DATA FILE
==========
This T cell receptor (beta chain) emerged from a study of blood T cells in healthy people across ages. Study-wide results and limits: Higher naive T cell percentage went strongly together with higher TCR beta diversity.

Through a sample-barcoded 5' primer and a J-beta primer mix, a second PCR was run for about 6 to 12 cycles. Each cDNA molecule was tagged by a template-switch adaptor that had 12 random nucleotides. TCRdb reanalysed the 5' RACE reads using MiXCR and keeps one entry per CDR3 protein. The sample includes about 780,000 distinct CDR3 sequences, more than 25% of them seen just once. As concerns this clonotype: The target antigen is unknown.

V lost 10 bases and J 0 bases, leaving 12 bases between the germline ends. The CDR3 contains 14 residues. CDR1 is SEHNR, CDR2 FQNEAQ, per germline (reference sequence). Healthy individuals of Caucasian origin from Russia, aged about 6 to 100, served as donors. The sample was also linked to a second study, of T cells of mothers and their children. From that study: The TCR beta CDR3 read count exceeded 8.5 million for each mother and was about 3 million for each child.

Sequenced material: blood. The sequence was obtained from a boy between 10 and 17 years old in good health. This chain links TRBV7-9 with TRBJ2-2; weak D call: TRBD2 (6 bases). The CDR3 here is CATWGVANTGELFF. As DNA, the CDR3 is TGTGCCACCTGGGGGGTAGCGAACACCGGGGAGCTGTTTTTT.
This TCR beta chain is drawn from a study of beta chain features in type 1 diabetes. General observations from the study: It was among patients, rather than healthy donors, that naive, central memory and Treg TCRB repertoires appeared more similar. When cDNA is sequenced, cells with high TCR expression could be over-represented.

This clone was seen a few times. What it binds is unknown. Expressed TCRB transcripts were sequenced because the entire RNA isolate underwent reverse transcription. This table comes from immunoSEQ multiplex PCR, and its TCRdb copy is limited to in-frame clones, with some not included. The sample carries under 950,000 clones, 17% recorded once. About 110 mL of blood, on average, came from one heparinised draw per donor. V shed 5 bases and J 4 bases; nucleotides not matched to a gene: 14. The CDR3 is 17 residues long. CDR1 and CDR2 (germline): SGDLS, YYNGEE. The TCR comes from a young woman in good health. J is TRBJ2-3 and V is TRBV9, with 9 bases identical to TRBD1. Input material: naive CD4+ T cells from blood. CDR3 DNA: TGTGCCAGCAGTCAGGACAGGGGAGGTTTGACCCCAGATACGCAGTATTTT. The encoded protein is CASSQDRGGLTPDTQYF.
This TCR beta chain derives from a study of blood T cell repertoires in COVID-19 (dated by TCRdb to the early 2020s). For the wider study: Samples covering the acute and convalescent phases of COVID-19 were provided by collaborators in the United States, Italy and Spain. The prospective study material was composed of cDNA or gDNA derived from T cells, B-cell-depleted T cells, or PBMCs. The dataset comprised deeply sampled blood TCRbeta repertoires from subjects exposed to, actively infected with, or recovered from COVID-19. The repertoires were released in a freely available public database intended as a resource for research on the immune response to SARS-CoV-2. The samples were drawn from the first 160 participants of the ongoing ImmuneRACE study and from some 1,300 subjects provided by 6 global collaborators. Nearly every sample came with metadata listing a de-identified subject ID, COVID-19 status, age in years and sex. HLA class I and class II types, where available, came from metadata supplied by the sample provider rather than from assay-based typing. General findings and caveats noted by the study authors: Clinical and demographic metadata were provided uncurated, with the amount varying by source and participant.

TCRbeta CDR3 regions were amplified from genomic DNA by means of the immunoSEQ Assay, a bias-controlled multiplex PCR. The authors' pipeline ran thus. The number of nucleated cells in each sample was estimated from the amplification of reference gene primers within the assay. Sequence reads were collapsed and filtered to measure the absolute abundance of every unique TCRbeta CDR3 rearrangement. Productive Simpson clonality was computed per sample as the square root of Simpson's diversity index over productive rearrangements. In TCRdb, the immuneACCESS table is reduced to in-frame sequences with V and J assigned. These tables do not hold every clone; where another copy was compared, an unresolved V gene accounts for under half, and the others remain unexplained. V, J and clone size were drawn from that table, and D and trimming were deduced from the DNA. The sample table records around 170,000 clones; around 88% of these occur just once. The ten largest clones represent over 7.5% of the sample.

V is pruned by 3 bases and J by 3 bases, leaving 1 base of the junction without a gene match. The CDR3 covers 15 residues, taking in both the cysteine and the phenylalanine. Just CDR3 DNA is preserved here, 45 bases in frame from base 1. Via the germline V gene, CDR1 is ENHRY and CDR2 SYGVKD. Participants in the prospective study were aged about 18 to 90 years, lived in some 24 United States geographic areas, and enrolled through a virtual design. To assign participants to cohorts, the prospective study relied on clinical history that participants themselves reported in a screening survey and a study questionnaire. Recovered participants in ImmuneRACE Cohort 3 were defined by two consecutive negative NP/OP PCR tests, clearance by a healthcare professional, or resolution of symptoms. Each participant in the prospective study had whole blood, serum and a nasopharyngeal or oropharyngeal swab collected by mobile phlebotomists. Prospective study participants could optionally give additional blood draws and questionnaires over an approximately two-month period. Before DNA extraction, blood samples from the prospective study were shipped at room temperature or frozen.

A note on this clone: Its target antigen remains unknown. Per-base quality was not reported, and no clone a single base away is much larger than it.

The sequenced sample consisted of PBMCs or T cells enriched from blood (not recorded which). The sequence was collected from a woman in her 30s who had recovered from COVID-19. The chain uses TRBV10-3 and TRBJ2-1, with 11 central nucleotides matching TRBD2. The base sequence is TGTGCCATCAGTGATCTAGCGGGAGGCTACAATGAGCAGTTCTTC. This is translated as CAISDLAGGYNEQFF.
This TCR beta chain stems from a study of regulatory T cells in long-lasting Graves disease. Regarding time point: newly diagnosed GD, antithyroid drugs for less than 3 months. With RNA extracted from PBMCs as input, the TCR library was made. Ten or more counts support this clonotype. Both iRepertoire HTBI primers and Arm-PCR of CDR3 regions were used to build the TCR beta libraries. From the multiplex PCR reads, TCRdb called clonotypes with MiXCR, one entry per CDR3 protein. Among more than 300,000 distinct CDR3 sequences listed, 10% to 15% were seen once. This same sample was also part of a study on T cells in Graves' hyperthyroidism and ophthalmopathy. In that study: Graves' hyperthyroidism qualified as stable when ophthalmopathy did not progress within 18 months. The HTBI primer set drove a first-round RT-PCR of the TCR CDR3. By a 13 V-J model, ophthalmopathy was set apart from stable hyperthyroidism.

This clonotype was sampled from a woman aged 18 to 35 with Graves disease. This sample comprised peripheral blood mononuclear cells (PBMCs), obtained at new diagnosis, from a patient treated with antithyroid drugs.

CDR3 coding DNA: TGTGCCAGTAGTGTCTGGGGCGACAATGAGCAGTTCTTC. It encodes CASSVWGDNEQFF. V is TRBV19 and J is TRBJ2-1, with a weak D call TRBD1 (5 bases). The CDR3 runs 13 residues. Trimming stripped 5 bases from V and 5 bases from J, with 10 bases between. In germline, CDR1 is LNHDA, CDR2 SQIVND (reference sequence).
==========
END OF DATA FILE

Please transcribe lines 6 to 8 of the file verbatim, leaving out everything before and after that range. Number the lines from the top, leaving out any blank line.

This clone was seen a few times. What it binds is unknown. Expressed TCRB transcripts were sequenced because the entire RNA isolate underwent reverse transcription. This table comes from immunoSEQ multiplex PCR, and its TCRdb copy is limited to in-frame clones, with some not included. The sample carries under 950,000 clones, 17% recorded once. About 110 mL of blood, on average, came from one heparinised draw per donor. V shed 5 bases and J 4 bases; nucleotides not matched to a gene: 14. The CDR3 is 17 residues long. CDR1 and CDR2 (germline): SGDLS, YYNGEE. The TCR comes from a young woman in good health. J is TRBJ2-3 and V is TRBV9, with 9 bases identical to TRBD1. Input material: naive CD4+ T cells from blood. CDR3 DNA: TGTGCCAGCAGTCAGGACAGGGGAGGTTTGACCCCAGATACGCAGTATTTT. The encoded protein is CASSQDRGGLTPDTQYF.
This TCR beta chain derives from a study of blood T cell repertoires in COVID-19 (dated by TCRdb to the early 2020s). For the wider study: Samples covering the acute and convalescent phases of COVID-19 were provided by collaborators in the United States, Italy and Spain. The prospective study material was composed of cDNA or gDNA derived from T cells, B-cell-depleted T cells, or PBMCs. The dataset comprised deeply sampled blood TCRbeta repertoires from subjects exposed to, actively infected with, or recovered from COVID-19. The repertoires were released in a freely available public database intended as a resource for research on the immune response to SARS-CoV-2. The samples were drawn from the first 160 participants of the ongoing ImmuneRACE study and from some 1,300 subjects provided by 6 global collaborators. Nearly every sample came with metadata listing a de-identified subject ID, COVID-19 status, age in years and sex. HLA class I and class II types, where available, came from metadata supplied by the sample provider rather than from assay-based typing. General findings and caveats noted by the study authors: Clinical and demographic metadata were provided uncurated, with the amount varying by source and participant.

TCRbeta CDR3 regions were amplified from genomic DNA by means of the immunoSEQ Assay, a bias-controlled multiplex PCR. The authors' pipeline ran thus. The number of nucleated cells in each sample was estimated from the amplification of reference gene primers within the assay. Sequence reads were collapsed and filtered to measure the absolute abundance of every unique TCRbeta CDR3 rearrangement. Productive Simpson clonality was computed per sample as the square root of Simpson's diversity index over productive rearrangements. In TCRdb, the immuneACCESS table is reduced to in-frame sequences with V and J assigned. These tables do not hold every clone; where another copy was compared, an unresolved V gene accounts for under half, and the others remain unexplained. V, J and clone size were drawn from that table, and D and trimming were deduced from the DNA. The sample table records around 170,000 clones; around 88% of these occur just once. The ten largest clones represent over 7.5% of the sample.